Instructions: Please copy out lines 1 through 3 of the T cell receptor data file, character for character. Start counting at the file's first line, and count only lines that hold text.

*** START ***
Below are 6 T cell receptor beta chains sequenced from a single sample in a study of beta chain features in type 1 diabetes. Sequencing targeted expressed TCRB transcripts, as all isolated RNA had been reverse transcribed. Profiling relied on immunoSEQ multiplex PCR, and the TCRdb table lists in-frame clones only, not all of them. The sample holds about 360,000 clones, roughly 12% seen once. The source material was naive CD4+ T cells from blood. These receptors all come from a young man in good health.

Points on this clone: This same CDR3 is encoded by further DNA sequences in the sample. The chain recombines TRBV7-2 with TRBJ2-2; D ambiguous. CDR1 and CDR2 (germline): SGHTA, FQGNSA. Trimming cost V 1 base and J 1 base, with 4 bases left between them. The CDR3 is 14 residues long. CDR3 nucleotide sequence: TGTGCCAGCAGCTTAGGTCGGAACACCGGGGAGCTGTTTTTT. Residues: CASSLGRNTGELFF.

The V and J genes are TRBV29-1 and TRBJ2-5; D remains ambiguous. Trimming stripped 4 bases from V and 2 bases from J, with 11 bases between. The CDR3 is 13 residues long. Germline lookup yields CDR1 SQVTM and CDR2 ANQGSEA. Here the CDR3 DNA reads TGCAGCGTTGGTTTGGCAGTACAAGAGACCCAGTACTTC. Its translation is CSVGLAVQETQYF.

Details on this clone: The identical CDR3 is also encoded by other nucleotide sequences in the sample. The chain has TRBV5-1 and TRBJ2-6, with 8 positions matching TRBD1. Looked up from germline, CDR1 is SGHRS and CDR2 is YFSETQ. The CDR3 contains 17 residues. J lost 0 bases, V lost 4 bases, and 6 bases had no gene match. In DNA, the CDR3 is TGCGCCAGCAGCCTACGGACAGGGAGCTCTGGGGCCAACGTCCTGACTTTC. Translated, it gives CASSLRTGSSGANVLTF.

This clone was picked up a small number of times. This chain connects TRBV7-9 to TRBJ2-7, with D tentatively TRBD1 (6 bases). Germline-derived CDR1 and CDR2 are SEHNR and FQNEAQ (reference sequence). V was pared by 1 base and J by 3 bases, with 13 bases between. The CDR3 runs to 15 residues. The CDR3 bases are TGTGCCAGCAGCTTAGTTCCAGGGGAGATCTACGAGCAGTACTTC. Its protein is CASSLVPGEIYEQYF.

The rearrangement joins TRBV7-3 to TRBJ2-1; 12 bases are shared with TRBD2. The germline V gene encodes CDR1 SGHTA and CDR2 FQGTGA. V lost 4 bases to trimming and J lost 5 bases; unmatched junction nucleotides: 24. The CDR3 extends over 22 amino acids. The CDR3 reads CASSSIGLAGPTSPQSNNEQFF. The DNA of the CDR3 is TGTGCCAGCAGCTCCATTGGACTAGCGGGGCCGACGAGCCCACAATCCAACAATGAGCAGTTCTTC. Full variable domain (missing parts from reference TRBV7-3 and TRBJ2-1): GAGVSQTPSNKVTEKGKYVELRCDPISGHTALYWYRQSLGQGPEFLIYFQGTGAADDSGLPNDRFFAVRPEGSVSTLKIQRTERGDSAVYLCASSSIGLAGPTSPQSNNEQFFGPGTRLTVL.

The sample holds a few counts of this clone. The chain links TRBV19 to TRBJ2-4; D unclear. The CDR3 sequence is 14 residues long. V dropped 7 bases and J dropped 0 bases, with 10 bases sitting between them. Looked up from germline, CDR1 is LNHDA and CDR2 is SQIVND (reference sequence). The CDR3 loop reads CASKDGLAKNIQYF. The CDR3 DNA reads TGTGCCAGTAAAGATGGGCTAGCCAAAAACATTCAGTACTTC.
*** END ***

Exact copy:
Below are 6 T cell receptor beta chains sequenced from a single sample in a study of beta chain features in type 1 diabetes. Sequencing targeted expressed TCRB transcripts, as all isolated RNA had been reverse transcribed. Profiling relied on immunoSEQ multiplex PCR, and the TCRdb table lists in-frame clones only, not all of them. The sample holds about 360,000 clones, roughly 12% seen once. The source material was naive CD4+ T cells from blood. These receptors all come from a young man in good health.

Points on this clone: This same CDR3 is encoded by further DNA sequences in the sample. The chain recombines TRBV7-2 with TRBJ2-2; D ambiguous. CDR1 and CDR2 (germline): SGHTA, FQGNSA. Trimming cost V 1 base and J 1 base, with 4 bases left between them. The CDR3 is 14 residues long. CDR3 nucleotide sequence: TGTGCCAGCAGCTTAGGTCGGAACACCGGGGAGCTGTTTTTT. Residues: CASSLGRNTGELFF.

The V and J genes are TRBV29-1 and TRBJ2-5; D remains ambiguous. Trimming stripped 4 bases from V and 2 bases from J, with 11 bases between. The CDR3 is 13 residues long. Germline lookup yields CDR1 SQVTM and CDR2 ANQGSEA. Here the CDR3 DNA reads TGCAGCGTTGGTTTGGCAGTACAAGAGACCCAGTACTTC. Its translation is CSVGLAVQETQYF.